© Peter Tarasiuk

Remembering Sir Andrew Davis

Sir Andrew Davis, the renowned English conductor, passed away on April 20 following a brief battle with leukemia. He was 80.

Davis served as music director of the Toronto Symphony Orchestra from 1975 to 1988, and later as chief conductor of the Melbourne Symphony Orchestra (2013–2019). From 1989 until 2000, he led the BBC Symphony Orchestra, becoming the longest-serving chief conductor of that ensemble since Adrian Boult. As an opera conductor, Davis led the Glyndebourne Festival and Lyric Opera of Chicago.

For audiences and players alike, Sir Andrew Davis was a beloved figure, known for his humor, charm, and humility, and celebrated as a sensitive manager. “Immediately affable, fun, and feisty” is how one Melbourne Symphony Orchestra musician remembered Davis. Another recalled his “kid in a candy store” love of performing. Music critic Alan Blyth described Davis as “a conductor whose technical skill was enhanced by an inborn enthusiasm for and dedication to the task in hand that he was able to transfer to the forces before him.”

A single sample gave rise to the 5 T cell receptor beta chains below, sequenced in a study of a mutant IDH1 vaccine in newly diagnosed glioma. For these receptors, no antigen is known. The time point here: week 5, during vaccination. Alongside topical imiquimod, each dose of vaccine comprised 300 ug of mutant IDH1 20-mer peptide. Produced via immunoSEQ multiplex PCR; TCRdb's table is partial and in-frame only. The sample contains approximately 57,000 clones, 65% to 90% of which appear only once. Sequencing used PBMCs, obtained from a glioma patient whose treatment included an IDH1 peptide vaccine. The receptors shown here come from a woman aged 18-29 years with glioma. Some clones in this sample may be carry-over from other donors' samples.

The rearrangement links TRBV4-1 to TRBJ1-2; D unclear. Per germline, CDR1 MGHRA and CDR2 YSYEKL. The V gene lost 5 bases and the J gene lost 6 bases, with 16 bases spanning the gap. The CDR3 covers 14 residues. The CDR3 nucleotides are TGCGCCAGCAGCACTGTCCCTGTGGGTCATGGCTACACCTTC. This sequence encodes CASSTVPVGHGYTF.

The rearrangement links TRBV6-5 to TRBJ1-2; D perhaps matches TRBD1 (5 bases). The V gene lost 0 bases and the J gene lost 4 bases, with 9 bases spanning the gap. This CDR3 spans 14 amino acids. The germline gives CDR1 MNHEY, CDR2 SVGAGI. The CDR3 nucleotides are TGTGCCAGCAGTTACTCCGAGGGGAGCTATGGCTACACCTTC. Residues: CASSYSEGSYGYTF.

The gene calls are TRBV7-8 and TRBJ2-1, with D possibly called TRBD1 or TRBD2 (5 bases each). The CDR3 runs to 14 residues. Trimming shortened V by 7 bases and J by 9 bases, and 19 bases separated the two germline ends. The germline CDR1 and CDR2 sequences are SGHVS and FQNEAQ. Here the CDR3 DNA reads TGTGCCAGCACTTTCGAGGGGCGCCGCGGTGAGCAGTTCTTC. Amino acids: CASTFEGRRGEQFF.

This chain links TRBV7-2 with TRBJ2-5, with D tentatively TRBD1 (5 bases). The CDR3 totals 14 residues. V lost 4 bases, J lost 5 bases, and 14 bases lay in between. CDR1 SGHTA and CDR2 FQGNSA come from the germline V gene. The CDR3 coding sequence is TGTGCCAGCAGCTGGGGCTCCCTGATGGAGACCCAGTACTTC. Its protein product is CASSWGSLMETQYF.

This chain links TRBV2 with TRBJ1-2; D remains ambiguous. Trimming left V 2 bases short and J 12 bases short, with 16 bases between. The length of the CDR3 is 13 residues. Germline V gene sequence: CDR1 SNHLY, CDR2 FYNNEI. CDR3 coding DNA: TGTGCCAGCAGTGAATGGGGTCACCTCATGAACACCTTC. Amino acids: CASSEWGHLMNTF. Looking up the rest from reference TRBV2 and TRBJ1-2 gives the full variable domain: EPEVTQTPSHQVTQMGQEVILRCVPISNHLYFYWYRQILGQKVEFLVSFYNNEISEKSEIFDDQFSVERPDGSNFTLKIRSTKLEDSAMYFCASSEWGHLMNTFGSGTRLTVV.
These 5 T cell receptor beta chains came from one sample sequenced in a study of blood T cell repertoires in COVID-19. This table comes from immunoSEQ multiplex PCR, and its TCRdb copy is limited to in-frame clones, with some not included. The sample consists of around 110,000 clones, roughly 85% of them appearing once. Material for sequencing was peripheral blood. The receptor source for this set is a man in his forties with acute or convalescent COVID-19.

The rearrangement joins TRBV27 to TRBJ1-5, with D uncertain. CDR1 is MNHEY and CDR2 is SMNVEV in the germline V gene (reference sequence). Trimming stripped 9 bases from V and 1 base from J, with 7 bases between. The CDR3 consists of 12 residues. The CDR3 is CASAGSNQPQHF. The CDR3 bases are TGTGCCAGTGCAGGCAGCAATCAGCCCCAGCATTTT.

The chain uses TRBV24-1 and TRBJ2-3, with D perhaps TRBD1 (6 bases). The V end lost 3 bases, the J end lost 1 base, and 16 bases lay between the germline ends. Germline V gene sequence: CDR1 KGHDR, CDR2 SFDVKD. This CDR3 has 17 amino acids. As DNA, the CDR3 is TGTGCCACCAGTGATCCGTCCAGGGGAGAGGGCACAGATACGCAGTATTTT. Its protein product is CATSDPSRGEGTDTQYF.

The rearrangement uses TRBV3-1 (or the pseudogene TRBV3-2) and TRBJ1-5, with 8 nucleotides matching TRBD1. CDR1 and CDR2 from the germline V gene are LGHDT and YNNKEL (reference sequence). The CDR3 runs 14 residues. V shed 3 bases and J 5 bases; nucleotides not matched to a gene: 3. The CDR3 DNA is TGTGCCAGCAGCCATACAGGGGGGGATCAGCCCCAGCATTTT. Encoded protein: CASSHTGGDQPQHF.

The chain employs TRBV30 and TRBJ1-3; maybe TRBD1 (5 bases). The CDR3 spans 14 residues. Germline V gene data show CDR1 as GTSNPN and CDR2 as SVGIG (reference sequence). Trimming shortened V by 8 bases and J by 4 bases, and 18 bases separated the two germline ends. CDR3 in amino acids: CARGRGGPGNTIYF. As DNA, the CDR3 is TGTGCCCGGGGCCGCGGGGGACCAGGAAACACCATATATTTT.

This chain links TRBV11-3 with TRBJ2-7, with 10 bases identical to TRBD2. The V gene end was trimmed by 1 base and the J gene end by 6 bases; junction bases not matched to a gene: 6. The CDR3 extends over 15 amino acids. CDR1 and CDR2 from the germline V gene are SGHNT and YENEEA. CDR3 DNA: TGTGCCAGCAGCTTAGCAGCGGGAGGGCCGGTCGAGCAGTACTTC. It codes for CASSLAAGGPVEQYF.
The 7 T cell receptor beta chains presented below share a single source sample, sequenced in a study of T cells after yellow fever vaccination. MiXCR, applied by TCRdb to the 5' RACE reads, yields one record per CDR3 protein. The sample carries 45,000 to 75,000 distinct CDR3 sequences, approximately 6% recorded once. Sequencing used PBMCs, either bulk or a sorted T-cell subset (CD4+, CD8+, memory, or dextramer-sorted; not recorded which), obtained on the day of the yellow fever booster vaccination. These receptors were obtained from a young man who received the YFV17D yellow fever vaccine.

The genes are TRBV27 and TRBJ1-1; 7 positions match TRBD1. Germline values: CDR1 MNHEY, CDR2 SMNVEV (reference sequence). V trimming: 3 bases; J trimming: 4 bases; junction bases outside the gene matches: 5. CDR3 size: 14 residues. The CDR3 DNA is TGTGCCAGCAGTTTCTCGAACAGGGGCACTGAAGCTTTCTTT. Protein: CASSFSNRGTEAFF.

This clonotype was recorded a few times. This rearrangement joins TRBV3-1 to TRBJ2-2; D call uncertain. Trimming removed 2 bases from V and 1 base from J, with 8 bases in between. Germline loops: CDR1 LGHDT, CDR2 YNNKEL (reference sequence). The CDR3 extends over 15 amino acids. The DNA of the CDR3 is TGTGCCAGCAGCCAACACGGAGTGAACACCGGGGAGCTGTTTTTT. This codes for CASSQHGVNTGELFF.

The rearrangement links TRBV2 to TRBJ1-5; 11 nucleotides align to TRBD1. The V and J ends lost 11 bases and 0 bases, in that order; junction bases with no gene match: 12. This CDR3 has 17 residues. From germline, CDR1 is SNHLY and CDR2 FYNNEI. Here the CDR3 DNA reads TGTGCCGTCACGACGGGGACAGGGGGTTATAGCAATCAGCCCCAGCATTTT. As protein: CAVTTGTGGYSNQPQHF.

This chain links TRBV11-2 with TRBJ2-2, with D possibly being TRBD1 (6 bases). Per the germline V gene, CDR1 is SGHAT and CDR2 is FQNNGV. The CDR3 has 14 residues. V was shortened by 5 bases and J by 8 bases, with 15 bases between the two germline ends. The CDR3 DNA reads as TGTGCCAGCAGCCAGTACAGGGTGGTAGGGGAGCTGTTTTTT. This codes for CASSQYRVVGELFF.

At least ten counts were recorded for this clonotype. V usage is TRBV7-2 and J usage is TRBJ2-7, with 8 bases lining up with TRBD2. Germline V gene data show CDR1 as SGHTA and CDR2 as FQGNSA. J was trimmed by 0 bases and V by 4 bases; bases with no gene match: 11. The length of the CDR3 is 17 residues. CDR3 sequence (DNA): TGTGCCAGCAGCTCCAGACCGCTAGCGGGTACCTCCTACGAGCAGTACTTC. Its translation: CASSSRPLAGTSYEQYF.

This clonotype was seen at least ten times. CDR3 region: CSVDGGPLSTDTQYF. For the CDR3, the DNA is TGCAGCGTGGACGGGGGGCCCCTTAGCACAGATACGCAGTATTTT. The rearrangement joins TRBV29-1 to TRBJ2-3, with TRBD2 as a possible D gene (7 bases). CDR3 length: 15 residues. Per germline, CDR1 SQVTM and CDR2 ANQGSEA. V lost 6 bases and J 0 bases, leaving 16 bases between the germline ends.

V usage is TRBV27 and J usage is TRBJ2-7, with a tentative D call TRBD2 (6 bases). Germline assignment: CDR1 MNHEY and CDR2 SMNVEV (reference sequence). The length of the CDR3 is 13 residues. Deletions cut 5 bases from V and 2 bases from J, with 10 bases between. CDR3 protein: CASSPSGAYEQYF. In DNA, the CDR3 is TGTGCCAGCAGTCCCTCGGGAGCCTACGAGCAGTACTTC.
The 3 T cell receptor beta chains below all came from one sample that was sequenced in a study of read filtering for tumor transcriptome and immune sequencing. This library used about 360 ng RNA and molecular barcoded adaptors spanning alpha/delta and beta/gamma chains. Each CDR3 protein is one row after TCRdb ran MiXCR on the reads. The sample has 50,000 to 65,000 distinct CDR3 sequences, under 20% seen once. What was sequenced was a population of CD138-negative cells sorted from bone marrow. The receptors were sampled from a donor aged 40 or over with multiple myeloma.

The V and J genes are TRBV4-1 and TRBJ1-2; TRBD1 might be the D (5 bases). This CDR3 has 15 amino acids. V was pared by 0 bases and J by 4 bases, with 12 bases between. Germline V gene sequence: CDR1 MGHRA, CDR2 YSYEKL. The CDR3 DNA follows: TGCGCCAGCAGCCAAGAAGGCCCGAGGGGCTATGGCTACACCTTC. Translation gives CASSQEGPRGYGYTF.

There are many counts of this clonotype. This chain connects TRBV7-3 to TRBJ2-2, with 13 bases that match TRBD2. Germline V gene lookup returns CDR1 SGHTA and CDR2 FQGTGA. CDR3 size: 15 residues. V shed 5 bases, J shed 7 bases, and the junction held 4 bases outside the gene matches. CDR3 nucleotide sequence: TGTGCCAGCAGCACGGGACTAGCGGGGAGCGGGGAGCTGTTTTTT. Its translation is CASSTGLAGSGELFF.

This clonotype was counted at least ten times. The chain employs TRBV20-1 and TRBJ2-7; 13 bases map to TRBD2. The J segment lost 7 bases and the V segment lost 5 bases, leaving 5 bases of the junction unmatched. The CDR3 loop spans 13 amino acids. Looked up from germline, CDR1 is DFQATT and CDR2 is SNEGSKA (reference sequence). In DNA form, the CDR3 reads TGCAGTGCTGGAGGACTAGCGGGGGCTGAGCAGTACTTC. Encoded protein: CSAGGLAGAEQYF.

Although Sir Andrew Davis’ repertoire was extensive, I have selected recordings of music by English composers:

Vaughan Williams: Fantasia on a Theme by Thomas Tallis

The vibrant acoustics of Gloucester Cathedral enhance the spacial and antiphonal magic of Vaughan Williams’ famous work in this 2010 performance with the BBC Symphony Orchestra.

Vaughan Williams: Symphony No. 5

This concert performance featuring the Frankfurt Radio Symphony Orchestra was recorded in 2016. Described by one commentator as the “Symphony of the Celestial City,” this music was composed in 1943 amid the Second World War.

Holst: “The Planets” (Jupiter)

Here is an excerpt from Sir Andrew Davis’ 1986 recording with the Toronto Symphony Orchestra.